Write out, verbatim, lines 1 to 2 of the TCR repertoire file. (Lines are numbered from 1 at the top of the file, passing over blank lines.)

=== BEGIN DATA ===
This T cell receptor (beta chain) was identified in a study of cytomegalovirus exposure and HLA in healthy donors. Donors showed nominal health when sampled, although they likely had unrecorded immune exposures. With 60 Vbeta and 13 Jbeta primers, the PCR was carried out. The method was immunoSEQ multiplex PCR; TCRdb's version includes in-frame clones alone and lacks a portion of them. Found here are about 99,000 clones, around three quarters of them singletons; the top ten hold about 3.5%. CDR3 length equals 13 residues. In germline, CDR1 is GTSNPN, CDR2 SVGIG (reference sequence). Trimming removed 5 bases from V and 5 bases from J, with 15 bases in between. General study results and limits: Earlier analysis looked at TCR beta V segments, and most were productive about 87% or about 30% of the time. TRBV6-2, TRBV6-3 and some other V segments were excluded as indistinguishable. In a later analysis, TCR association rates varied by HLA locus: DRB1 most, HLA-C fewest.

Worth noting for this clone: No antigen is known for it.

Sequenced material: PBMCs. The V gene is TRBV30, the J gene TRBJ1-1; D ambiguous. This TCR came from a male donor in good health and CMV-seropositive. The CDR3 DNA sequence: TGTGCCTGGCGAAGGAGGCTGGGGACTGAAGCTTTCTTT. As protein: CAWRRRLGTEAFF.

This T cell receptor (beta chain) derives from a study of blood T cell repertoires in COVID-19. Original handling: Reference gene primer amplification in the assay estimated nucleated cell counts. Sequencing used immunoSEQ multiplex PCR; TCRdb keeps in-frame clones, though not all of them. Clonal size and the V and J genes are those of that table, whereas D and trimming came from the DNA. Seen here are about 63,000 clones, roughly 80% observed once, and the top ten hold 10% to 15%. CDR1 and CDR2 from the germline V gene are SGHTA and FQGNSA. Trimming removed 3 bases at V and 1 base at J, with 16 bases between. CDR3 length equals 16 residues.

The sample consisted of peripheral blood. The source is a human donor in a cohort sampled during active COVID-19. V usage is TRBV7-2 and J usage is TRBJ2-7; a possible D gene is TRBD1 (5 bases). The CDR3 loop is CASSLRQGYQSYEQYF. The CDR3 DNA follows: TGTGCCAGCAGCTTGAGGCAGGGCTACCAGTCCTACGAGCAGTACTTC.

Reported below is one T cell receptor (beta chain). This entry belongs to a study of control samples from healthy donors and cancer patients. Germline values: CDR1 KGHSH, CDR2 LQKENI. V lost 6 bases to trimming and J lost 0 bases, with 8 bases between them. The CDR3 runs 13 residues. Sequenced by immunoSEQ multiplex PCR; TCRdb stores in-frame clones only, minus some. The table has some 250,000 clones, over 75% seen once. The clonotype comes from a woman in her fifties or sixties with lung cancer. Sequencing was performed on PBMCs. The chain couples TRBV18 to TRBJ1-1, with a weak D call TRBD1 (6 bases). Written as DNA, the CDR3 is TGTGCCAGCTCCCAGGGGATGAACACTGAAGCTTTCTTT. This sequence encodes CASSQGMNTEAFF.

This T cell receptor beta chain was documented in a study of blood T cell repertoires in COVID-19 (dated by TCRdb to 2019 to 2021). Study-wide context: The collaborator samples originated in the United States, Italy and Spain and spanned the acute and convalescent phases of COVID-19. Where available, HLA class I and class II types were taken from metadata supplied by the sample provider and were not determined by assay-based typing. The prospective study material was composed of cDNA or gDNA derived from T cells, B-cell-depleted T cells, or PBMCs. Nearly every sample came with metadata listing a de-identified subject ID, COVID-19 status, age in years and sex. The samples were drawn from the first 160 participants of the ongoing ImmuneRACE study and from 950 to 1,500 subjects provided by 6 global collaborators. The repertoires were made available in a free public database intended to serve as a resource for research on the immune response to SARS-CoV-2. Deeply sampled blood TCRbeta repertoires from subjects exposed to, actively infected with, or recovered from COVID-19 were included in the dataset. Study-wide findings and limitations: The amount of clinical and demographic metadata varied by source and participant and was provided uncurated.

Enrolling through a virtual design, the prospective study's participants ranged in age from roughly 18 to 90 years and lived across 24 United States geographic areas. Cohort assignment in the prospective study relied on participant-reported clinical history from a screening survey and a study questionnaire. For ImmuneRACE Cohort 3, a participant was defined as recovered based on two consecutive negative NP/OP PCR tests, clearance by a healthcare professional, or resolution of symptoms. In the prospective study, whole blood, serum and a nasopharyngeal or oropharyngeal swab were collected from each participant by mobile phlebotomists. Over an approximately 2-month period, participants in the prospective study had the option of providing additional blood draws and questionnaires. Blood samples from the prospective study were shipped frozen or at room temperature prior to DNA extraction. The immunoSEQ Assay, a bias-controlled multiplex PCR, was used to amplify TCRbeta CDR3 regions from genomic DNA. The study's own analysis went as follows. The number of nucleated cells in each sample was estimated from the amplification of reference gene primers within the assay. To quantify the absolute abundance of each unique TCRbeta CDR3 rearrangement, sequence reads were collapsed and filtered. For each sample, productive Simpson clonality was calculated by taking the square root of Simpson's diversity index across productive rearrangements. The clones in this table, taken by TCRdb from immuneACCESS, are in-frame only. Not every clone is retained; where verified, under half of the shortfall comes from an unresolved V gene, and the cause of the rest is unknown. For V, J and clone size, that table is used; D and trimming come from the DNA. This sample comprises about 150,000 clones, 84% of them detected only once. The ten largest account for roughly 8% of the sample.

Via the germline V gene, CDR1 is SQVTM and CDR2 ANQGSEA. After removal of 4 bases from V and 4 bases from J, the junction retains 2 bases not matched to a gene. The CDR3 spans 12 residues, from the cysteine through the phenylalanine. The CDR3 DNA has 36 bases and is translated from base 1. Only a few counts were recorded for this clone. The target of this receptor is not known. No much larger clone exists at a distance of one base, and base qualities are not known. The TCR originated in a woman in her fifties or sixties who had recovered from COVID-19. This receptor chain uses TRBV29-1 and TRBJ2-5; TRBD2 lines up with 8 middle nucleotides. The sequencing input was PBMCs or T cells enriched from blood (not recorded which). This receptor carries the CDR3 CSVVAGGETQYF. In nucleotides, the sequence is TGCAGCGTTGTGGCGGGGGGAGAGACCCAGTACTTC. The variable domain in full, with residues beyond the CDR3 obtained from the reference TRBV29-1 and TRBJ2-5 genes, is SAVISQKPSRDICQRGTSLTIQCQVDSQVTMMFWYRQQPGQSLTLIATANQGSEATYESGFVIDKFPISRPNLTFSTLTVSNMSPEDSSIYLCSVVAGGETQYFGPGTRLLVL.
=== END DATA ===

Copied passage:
This T cell receptor (beta chain) was identified in a study of cytomegalovirus exposure and HLA in healthy donors. Donors showed nominal health when sampled, although they likely had unrecorded immune exposures. With 60 Vbeta and 13 Jbeta primers, the PCR was carried out. The method was immunoSEQ multiplex PCR; TCRdb's version includes in-frame clones alone and lacks a portion of them. Found here are about 99,000 clones, around three quarters of them singletons; the top ten hold about 3.5%. CDR3 length equals 13 residues. In germline, CDR1 is GTSNPN, CDR2 SVGIG (reference sequence). Trimming removed 5 bases from V and 5 bases from J, with 15 bases in between. General study results and limits: Earlier analysis looked at TCR beta V segments, and most were productive about 87% or about 30% of the time. TRBV6-2, TRBV6-3 and some other V segments were excluded as indistinguishable. In a later analysis, TCR association rates varied by HLA locus: DRB1 most, HLA-C fewest.

Worth noting for this clone: No antigen is known for it.